Another way, in a typical G703 form, is to adjusts the schedule of value directly by breaking down the change order by trade. In this method is necessary to have two additional columns in the schedule of value form; one column will show “previous change orders” and another column for “current change orders”. The total value of the “current change orders” columns must match with the total value of the change order. See example below.
When a Change Order Affects the Time Horizon
Typical contract provisions state that time limits in the contract documents are of the essence. “Time is of the essence” means that performance by the contractor within the period specified in the contract is necessary to provide a completed project to the owner. Failure to act within the time required constitutes a breach of the contract. The time limit is the period allotted in the contract documents to achieve substantial completion of the project. By signing the agreement, the contractor acknowledges that the time limit stated is a reasonable period in which to construct the project.
Some changes do not have significant monetary impact but do require more time for completion. Time changes should be documented as prescribed in the contract, which may include documentation on how the change affects the schedule’s critical path. Often, a formal record of the day count on the project is kept. In such cases, all parties to the contract need to review the count regularly and immediately notify the others if there is disagreement with the stated day count.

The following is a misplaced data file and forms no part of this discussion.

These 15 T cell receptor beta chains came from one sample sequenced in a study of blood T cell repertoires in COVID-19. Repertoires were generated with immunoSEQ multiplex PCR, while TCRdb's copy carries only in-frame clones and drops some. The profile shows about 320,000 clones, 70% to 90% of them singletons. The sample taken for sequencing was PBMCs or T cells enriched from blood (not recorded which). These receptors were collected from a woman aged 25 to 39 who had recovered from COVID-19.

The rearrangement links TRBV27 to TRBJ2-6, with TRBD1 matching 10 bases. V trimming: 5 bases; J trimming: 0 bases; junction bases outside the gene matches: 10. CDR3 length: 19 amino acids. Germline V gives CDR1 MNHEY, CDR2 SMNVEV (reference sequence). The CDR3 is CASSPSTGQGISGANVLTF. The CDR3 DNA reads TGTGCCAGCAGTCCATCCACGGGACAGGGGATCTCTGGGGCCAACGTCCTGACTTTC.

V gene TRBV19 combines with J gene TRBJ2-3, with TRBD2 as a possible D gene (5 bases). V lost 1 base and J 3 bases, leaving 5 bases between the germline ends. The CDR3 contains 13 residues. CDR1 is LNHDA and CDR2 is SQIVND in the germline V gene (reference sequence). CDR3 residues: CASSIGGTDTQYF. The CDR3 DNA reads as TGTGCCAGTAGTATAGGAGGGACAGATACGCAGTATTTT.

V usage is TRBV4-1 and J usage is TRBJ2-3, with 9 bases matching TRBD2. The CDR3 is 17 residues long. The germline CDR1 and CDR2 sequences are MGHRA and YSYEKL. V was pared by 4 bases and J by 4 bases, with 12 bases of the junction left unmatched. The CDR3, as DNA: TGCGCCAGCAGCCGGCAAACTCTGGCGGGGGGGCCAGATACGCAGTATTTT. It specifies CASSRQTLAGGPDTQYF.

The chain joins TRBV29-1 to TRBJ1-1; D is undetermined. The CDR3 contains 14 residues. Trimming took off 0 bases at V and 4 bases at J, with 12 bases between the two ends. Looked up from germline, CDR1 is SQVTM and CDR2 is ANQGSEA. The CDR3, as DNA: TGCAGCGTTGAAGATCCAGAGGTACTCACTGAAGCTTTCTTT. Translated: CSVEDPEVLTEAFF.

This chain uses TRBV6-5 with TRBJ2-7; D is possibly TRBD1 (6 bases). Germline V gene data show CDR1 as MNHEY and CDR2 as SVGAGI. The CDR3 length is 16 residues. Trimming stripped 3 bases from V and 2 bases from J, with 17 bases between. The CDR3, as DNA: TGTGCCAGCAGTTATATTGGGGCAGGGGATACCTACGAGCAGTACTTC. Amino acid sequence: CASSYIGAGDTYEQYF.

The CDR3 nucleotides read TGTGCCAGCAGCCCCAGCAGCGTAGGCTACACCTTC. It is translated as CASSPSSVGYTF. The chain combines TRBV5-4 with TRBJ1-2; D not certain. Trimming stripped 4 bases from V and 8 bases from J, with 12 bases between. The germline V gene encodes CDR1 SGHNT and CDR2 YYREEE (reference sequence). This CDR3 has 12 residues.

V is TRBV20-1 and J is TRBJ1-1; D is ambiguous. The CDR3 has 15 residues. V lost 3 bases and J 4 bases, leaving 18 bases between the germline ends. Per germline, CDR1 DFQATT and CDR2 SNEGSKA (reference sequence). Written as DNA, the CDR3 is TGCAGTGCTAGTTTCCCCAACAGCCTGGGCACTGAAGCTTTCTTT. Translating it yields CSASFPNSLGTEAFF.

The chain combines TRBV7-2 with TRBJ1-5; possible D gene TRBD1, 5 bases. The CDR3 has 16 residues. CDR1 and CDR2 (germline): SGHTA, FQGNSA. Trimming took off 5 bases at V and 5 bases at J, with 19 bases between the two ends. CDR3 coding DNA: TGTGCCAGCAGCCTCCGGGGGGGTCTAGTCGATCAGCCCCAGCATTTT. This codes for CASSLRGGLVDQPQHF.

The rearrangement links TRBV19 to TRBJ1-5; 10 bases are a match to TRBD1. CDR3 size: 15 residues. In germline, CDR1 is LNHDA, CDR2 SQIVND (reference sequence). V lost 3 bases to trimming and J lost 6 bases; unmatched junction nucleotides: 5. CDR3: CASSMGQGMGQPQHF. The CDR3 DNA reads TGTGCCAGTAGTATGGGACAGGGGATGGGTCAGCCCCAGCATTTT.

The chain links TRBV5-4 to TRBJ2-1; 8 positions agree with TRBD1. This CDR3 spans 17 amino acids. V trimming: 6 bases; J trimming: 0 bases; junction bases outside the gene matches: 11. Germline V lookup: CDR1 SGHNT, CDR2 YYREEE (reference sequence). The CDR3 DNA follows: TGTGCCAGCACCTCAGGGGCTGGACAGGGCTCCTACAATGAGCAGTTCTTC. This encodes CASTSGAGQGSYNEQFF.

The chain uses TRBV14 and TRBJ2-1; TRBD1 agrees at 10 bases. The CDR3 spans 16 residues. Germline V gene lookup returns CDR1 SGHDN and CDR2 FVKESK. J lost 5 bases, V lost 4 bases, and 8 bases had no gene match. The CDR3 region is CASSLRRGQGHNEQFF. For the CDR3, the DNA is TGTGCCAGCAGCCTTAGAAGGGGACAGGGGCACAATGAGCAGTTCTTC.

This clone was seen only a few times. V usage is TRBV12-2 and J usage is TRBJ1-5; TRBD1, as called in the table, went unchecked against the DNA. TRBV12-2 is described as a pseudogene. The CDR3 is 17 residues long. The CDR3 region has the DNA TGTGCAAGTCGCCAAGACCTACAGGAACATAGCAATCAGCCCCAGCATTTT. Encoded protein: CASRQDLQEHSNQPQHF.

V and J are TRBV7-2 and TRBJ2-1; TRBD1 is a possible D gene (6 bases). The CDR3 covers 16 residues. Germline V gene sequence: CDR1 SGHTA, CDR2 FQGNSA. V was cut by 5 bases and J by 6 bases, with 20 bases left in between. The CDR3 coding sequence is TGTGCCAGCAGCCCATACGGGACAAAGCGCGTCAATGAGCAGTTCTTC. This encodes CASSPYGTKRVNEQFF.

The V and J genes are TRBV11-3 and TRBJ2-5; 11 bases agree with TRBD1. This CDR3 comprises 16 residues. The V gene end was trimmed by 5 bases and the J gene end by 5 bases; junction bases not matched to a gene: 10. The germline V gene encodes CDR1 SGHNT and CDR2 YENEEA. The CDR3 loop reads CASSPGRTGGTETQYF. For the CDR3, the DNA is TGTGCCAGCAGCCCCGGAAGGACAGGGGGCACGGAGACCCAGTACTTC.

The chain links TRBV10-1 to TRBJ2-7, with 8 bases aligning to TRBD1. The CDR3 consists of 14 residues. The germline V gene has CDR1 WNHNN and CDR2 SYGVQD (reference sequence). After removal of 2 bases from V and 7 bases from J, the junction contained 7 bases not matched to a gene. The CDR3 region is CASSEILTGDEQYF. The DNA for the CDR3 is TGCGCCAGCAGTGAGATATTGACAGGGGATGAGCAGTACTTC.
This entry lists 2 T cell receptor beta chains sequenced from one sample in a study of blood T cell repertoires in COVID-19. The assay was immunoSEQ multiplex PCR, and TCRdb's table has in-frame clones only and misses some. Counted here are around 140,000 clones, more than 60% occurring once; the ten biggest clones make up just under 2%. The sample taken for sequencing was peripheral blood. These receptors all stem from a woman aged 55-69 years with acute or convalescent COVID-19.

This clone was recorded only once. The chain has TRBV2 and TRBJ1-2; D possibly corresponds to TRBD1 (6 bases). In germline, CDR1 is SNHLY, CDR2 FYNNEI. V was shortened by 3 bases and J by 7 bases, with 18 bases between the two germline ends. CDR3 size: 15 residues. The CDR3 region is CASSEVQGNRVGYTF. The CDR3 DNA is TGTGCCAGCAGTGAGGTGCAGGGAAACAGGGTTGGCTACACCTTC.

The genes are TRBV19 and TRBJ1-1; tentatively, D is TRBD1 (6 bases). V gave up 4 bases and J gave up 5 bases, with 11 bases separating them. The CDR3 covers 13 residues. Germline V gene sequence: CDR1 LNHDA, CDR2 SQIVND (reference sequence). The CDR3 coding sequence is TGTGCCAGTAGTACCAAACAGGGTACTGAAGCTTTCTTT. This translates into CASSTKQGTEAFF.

Payment Applications, Change Orders and Contract Modifications
Once the change orders have been documented and are reflected in contract modifications, the next step is to incorporate these changes in the payment application. The payment application is a document that must be prepared in the form stipulated within the contract documents.
Each pay application must include the
- contract accounting summary that includes the original contract sum
- total of approved change orders to date
- total completed and stored to date
- total amount to bill the specific period
- any stored material and retainage
- balance to finish
This form must be certified by the contractor, signed and notarized. (Refer to Understanding the Schedule of Values (SOV) and Payment Applications from an Entry-level Perspective)
In order to incorporate the change order in a pay application, the change order must be properly submitted and approved by the owner. Incorporating the change order in the pay application can be done in two different ways:
- Adding an additional line per change order without affecting the original schedule of value.
- Adding two columns showing previous change orders and current change orders amount and split it by trade throughout the schedule of value to adjust the contract amount.
It can be included individually, but a common method is to create one change order monthly that includes all individual changes approved during that month, differentiating the documents by names or acronyms, such as:
- Change order request (COR) or potential change orders (PCO) that include one change order in a per basis case.
- Prime contracts change order (PCCO) that includes all change orders approved during that month.
In the construction business, changes are often inevitable. The important thing to remember is that with rigorous upkeep of processes and documentation, events that require a change in plans can be managed smoothly. For more information on best practices in managing change orders and contract modifications, please contact Gisel Hernandez.